Beyoncé @beyonce introduced the twins (Sir Carter and Rumi Carter) to the world via Instagram wearing Palomo Spain @palomospain.
As posted on yahoo.com…
“Sir Carter and Rumi 1 month today,” Beyoncé said, captioning a beautiful image in which she’s holding the twins under a gauze veil and surrounded by flowers, mimicking Botticelli’s famous painting The Birth of Venus, which some on the Internet were quick to point out.
According to Pamela Redmond Satran, co-founder of the naming website Nameberry, the names Rumi and Sir are both unique but have deep meaning.
“Each of those names was given to 50 babies in the U.S. last year — Rumi was chosen for 26 baby girls and 24 baby boys and Sir was used for 50 baby boys,” Redmond Satran, tells Yahoo Beauty. “Selecting two names that are equal in popularity is one subtle way to unify the twins.”
“Rumi is a Japanese female name meaning beauty and flow and it represents a blue gemstone called lapis lazuli — which also relates to her big sister,” says Redmond Satran, adding that the most famous Rumi is a 13th century Sufi mystic and poet.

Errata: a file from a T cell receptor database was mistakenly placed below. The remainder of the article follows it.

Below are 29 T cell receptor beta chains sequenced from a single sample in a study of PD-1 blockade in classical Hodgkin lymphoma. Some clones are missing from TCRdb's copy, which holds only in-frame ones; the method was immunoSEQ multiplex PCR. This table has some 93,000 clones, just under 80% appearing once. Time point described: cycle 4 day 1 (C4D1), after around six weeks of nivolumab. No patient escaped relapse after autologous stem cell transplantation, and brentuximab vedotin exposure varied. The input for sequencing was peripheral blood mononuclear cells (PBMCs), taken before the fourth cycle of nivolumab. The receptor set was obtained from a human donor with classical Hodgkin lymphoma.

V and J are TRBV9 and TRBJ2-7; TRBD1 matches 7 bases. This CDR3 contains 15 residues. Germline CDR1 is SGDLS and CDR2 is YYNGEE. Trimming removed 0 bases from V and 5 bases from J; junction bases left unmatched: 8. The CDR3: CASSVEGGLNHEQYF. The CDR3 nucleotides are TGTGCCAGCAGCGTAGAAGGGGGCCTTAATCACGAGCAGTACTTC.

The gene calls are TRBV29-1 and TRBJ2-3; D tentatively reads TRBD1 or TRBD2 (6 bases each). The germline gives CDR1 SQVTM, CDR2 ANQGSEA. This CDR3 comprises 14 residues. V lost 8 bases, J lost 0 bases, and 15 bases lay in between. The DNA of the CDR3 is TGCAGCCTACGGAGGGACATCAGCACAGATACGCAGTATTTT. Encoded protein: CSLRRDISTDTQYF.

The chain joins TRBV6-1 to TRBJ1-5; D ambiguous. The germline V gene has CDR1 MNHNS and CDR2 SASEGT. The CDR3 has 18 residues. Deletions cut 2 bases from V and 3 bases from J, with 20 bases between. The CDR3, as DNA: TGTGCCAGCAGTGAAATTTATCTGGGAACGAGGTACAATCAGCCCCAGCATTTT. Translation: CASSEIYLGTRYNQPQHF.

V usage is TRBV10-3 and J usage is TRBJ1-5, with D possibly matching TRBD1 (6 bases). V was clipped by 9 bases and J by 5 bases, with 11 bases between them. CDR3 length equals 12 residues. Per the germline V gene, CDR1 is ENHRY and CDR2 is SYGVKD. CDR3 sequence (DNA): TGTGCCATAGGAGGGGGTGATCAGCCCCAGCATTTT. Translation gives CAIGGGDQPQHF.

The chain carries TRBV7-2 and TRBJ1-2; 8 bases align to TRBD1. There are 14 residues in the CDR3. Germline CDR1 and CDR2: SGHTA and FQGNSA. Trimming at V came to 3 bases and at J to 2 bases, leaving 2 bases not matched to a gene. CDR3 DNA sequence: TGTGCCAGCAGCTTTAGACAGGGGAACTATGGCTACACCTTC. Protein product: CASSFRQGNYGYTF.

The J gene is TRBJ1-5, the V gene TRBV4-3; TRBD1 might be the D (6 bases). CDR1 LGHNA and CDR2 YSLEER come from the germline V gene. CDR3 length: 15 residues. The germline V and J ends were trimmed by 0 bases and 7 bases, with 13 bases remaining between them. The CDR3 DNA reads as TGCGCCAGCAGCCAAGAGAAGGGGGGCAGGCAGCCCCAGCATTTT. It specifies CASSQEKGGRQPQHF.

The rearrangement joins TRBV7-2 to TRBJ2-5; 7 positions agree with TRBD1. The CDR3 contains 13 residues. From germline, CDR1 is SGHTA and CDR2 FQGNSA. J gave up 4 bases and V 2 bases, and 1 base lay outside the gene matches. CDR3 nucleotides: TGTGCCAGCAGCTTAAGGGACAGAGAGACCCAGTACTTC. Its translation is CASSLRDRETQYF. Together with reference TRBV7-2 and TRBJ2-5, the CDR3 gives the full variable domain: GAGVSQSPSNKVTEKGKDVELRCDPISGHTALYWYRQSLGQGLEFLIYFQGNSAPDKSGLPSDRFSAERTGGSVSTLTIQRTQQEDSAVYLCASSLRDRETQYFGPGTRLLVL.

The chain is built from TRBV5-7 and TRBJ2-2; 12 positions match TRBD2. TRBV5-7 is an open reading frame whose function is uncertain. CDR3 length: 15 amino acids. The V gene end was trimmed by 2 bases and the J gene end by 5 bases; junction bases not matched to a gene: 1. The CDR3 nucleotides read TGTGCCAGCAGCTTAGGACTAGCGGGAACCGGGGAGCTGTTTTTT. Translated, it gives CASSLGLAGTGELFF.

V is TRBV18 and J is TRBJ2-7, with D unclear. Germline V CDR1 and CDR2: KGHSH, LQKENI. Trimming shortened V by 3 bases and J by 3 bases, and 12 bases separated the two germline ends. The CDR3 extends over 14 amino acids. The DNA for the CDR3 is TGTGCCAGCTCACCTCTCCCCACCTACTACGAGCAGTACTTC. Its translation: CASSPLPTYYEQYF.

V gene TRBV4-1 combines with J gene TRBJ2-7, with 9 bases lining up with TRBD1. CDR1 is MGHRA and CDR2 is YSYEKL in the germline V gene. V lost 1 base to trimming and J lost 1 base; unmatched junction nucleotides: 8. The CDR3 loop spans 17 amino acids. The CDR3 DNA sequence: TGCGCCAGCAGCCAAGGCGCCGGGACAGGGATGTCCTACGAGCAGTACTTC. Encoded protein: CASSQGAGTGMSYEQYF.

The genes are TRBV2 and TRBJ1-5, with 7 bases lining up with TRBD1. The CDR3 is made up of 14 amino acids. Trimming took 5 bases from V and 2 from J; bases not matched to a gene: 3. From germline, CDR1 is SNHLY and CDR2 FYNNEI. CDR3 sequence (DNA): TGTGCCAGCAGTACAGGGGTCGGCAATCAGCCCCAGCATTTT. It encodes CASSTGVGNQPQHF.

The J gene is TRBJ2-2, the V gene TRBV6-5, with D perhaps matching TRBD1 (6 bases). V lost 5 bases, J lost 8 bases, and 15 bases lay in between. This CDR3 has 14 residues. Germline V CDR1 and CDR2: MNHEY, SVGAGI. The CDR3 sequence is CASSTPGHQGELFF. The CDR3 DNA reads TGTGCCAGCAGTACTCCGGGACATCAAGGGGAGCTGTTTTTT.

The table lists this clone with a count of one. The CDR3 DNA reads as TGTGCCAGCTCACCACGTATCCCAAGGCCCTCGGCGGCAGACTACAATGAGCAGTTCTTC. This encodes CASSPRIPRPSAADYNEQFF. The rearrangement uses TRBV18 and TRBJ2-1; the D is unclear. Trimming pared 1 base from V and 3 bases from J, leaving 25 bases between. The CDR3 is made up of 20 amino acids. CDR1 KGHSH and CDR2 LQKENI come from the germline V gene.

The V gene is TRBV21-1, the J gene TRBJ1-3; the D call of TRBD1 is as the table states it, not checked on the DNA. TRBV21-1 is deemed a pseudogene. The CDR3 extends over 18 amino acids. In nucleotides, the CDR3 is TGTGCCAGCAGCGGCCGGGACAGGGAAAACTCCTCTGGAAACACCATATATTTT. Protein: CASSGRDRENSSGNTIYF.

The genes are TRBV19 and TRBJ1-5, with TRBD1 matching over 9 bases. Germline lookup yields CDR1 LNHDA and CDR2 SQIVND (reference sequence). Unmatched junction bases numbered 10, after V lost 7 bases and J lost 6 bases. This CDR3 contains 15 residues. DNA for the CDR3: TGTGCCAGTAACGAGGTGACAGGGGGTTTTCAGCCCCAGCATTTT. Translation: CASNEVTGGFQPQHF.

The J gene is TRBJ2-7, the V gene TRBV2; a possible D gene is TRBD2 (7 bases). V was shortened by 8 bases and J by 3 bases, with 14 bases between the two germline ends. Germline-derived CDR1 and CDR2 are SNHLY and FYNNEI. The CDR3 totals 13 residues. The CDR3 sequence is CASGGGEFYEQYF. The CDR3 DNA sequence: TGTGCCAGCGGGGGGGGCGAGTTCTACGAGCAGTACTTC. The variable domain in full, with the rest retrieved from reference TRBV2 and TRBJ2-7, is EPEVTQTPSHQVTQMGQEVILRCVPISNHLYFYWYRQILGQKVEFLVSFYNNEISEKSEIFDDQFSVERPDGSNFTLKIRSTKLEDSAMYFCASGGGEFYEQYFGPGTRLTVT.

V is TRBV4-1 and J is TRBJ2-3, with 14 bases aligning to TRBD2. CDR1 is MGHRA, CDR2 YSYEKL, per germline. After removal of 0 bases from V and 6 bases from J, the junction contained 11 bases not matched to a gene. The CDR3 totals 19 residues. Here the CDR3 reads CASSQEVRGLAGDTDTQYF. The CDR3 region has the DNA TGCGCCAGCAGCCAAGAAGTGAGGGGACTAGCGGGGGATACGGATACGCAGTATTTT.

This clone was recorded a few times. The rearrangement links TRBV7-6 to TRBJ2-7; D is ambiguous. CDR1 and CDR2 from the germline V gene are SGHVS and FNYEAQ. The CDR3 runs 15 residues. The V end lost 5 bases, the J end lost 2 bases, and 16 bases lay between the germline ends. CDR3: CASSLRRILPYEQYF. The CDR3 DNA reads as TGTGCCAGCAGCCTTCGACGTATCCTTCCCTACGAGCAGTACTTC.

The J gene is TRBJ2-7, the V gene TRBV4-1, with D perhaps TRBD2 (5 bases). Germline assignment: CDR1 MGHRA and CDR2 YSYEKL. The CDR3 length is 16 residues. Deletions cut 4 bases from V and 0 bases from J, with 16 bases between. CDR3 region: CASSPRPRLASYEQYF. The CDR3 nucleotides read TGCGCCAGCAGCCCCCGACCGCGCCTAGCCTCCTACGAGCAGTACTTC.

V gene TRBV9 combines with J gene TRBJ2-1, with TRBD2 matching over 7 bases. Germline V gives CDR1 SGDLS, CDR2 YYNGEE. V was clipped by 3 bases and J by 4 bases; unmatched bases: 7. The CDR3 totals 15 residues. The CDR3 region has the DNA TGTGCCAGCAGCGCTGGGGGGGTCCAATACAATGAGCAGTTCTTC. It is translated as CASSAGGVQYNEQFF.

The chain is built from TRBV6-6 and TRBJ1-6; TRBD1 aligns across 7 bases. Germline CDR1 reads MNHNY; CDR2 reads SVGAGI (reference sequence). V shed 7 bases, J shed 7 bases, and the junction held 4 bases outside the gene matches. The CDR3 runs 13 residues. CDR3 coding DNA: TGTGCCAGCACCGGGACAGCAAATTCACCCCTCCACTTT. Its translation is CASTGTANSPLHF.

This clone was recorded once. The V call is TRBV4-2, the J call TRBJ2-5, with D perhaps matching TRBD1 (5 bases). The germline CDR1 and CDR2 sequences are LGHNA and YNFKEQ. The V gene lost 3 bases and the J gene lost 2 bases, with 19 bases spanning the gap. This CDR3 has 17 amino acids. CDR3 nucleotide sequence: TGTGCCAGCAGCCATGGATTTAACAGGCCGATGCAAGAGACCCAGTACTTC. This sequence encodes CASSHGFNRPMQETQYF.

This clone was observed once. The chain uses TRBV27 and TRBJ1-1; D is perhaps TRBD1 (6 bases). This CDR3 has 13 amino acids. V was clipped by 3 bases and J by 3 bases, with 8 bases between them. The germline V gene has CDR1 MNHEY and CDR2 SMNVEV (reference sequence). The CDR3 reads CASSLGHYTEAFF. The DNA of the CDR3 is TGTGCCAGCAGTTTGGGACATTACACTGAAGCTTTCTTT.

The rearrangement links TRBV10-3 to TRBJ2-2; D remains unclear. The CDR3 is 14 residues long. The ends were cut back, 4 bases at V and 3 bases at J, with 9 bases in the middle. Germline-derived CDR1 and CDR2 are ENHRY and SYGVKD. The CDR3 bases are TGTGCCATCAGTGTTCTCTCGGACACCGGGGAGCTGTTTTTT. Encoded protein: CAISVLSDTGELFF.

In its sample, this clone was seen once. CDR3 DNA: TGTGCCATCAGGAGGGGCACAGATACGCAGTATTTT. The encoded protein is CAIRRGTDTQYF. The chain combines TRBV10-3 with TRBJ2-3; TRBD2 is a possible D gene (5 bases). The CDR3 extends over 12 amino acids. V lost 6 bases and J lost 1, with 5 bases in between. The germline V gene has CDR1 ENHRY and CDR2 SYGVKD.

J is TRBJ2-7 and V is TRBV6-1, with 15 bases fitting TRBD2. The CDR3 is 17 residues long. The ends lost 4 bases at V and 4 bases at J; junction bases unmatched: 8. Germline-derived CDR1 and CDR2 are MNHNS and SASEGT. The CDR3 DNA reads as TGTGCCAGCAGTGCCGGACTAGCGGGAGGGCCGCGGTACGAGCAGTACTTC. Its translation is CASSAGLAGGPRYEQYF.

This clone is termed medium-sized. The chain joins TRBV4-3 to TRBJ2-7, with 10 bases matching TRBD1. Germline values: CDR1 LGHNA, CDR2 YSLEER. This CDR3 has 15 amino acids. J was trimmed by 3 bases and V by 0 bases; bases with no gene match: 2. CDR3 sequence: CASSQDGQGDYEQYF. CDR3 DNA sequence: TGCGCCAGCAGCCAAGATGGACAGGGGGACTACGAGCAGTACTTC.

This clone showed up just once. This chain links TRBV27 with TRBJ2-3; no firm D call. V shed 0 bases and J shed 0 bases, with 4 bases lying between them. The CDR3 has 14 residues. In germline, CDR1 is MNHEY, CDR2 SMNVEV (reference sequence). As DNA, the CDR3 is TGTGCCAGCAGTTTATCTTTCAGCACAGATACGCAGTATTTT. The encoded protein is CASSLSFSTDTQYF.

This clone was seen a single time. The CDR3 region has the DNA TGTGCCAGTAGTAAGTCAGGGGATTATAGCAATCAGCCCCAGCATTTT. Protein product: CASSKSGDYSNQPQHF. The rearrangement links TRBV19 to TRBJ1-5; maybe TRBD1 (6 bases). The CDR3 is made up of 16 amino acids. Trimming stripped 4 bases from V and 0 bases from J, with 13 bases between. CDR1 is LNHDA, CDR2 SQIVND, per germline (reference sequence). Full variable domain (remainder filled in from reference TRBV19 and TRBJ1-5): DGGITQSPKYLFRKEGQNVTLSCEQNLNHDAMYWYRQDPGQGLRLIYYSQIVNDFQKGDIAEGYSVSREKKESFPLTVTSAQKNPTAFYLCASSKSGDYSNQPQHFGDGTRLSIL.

And Sir is a name of honor and respect, much like King, Bishop, or Mister, she adds. Plus, according to People, it’s the moniker of one of Jay-Z’s favorite hip-hop artists, Sir the Baptist.
The names were first reported in late June by TMZ, which obtained trademark documents that the power couple had filed for both names on June 26 — the same week Jay-Z was photographed leaving Ronald Reagan UCLA Medical Center in Los Angeles, where Beyoncé reportedly gave birth. Per the filing, the trademarks secure the rights for teething rings, strollers, rattles, playing cards, water bottles, and other items. When big sister Blue Ivy, 5, was born in 2012, her parents did the same. This report squelched initial rumors that Bey and Jay had named the twins Shawn and Bea (the former is Jay’s real name, and the latter is a cute nod to Beyoncé and her fan base the Beyhive).